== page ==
A practical, socialist alternative to Universal Basic Income?

By David Klemperer /  @dmk1793

What is Labour’s big idea? Despite our bold manifesto at the last election, this is still a question we struggle to answer. We’ve made it clear that we stand for a fairer way of doing things (serving the many, not the few), but beyond reversing the worst excesses of austerity and Thatcherism, what does this actually mean? With left-wing attitudes on the rise, we need radical proposals to give them concrete form.

Perhaps the most talked about potential ‘big idea’ for the left is Universal Basic Income (UBI), the policy of providing every citizen with a large unconditional cash benefit. In the past few years, it has attracted advocates across the Labour party, from John McDonnell on the left, to Jonathan Reynolds on the right. Open Labour’s own Jade Azim called for it back in 2016, while Ed Miliband made it the subject of the first episode of his new ideas podcast.

Undoubtedly, it is an attractive proposition. Not only is it a direct means of addressing poverty, but in an age when technological change threatens to make employment scarcer and more precarious, providing everyone with a guaranteed source of income would tackle the key emerging problem of insecurity. Many advocates also present it as a way to simplify the welfare state, replacing complex bureaucratic systems with a single payment.

But as a pragmatist and as a socialist, I am unconvinced.

For a start, there is the issue of cost. Based on estimates from the Resolution Foundation, providing a ‘full’ UBI, one that covered all basic needs, would cost over £500 billion per year. Even the more limited scheme put forward by the Fabian society, based on providing a flat-rate credit of £60 per week to every adult, would cost £150 billion. It is hard to see how a Labour government, not least one burdened with the costs of Brexit, would be able to afford quite so much extra spending alongside its other priorities.

Perhaps more worrying though are the ideological assumptions that lie behind the idea. For all that UBI is gaining traction on the socialist left, its most fervent advocates have always been found on the libertarian right. This is no coincidence, since Milton Friedman originally conceived of the policy as a way to dismantle the welfare state. If we’ve provided a basic income to everyone, the logic would run, why do we need state education, pensions, or an NHS?

Fundamentally, UBI rests on an individualistic conception of social welfare. Rather than building collective institutions to help those in need, and to insure ourselves against risks we all face, it reduces our societal obligations to a single cash grant. It is unsurprising that tech billionaires are so interested: it’s the welfare policy that best fits with their world view of ‘disruptive’ individualism – a convenient means to salve their consciences and buy off discontent in the hyper-capitalist techno-state they dream of building.

And in practice, it doesn’t seem to be very progressive in distributional terms. This shouldn’t be surprising: its universal nature means that it is by definition not targeted towards those most in need. Analysis of the Basic Income welfare scheme proposed by the Green Party in 2015 found that it would leave many of the poorest families more than 10% worse off!

Given these concerns, it was with great excitement that I read the Institute for Global Prosperity’s alternative proposal. In a new report published by UCL, Henrietta Moore, Jonathan Portes, Andrew Percy, and Howard Reed call for the creation of ‘Universal Basic Services’ (UBS).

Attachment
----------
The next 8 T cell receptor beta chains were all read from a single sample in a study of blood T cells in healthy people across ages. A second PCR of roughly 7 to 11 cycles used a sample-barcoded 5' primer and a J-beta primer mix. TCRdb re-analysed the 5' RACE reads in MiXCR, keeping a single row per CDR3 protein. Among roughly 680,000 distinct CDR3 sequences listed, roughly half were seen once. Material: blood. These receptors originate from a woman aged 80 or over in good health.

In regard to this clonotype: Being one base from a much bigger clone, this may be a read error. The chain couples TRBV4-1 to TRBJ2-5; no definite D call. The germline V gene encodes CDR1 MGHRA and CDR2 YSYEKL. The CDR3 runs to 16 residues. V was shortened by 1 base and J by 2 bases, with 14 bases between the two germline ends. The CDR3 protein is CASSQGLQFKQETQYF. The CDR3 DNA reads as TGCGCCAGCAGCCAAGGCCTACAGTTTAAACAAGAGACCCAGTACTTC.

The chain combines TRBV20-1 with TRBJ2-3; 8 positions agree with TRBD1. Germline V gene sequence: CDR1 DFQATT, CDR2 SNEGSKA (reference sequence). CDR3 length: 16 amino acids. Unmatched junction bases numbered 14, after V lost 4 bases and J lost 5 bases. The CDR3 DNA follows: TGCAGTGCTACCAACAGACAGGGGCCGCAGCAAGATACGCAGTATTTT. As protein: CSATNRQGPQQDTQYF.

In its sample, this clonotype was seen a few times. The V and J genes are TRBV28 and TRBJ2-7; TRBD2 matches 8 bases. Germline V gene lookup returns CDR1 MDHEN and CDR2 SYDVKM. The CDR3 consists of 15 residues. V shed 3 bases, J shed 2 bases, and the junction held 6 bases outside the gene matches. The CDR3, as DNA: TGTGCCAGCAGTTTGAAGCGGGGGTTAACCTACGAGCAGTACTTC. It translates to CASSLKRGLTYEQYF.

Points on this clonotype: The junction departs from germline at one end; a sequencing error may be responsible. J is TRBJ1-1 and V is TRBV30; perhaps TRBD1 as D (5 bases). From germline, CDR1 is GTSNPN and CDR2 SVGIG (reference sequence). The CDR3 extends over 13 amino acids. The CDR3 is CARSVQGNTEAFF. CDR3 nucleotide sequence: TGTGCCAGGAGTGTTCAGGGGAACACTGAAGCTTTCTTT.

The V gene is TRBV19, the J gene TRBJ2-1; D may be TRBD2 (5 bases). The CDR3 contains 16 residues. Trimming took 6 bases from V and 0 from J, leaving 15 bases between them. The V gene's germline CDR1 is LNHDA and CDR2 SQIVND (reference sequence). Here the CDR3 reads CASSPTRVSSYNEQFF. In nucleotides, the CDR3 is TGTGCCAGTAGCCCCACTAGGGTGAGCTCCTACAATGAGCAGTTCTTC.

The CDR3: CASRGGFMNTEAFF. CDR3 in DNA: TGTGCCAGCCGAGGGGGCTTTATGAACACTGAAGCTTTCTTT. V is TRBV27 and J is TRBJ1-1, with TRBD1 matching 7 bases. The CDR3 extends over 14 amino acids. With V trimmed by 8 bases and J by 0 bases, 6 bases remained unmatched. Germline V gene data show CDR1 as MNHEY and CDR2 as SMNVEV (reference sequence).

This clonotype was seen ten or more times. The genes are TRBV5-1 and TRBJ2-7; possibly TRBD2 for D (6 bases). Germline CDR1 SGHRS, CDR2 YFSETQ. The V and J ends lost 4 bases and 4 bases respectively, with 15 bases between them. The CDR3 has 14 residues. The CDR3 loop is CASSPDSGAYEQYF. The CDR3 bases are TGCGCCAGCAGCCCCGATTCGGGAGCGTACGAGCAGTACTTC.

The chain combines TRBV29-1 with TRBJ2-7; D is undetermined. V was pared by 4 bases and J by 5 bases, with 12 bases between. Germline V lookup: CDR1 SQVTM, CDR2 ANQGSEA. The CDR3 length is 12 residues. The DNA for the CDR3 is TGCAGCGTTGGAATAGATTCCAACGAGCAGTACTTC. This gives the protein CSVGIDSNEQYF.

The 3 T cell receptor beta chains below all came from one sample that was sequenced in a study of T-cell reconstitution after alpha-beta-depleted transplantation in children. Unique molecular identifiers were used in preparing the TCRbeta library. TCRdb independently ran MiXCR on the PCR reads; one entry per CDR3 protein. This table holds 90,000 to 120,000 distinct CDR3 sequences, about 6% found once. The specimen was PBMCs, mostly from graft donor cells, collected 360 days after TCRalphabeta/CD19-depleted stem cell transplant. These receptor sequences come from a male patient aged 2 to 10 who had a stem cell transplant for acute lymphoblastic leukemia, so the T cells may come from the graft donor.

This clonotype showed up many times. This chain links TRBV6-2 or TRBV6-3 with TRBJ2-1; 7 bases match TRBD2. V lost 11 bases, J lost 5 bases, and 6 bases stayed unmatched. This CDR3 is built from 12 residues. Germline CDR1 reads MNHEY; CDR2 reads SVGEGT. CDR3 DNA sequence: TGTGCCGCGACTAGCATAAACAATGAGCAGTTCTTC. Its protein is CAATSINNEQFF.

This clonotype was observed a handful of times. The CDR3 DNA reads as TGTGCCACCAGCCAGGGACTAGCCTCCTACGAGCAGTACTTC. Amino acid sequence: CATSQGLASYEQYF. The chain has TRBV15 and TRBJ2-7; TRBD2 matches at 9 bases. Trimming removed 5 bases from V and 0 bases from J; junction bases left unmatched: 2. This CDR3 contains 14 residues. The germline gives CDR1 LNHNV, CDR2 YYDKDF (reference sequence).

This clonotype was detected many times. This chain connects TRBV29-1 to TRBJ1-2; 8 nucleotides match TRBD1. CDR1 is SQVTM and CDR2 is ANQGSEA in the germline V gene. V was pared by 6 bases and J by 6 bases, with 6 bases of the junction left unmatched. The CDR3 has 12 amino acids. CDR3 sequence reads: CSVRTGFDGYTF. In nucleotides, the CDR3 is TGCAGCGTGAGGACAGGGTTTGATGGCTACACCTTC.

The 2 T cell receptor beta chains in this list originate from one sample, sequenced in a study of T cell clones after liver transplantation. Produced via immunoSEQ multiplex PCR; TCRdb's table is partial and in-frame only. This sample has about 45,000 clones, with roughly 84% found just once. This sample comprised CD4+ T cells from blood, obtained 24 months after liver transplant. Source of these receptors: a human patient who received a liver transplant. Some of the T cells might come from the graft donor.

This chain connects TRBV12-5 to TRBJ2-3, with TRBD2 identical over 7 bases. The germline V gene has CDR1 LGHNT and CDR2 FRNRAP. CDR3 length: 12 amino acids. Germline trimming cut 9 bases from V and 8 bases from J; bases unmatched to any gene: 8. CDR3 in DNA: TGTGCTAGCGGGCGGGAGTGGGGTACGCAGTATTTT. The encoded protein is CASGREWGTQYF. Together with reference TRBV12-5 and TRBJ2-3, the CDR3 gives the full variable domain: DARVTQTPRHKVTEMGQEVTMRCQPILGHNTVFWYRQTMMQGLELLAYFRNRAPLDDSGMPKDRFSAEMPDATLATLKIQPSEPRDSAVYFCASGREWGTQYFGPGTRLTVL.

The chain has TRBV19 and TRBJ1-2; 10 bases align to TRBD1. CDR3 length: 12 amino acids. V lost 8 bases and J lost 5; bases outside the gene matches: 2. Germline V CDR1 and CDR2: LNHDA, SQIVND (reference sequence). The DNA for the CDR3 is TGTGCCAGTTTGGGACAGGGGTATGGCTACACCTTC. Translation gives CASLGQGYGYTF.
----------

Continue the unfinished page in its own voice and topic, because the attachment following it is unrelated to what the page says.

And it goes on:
The authors rightly argue current trends of low productivity, low wage growth, and increasing automation look set to create an economy marked by high inequality, high unemployment, and low job security. As a policy response, they propose to expand public services into the key areas of housing, transport, food, and information. Specifically, their plan includes building a large stock of new social housing to be offered at zero rent, providing free meals to families suffering food insecurity, making all local bus services free, and covering the cost of internet for everyone. Together, these measures would constitute the expanded vision of the welfare state that they call Universal Basic Services. While the provision of food and housing would augment our existing services to give people real security, free transport and internet would also ensure widespread opportunities for economic, social, and democratic participation.

To me, this plan represents a practical, socialist alternative to UBI – addressing the same issues of insecurity in a technological era, but in a more realistic and collectivist manner.

For a start, it is more readily achievable. The estimated price tag of £42 billion is no trifle, but a far less daunting sum than the cost of any UBI plan. At the same time, it uses these resources more efficiently. By spending money directly on services, rather than cash benefits, economies of scale mean we provide more value to citizens. And since services are disproportionately used by those in need, UBS is also more distributionally progressive than a Basic Income.

Most importantly though, and in contrast to UBI, the plan for Universal Basic Services is based on a clearly socialist approach. Rather than subverting the logic of the welfare state, the plan for UBS upgrades the it to cover new areas. Where UBI gives citizens money to use within the market economy, UBS takes basic goods out of the market system all together – a far more transformative move.

UBS may not be perfect, and it is certainly no panacea. But it does present a radical yet achievable ‘big idea’ for us on the left. Turning food, housing, transport, and internet into basic rights we can all enjoy – this is the kind of concrete, bold, socialist vision that Labour should embrace.

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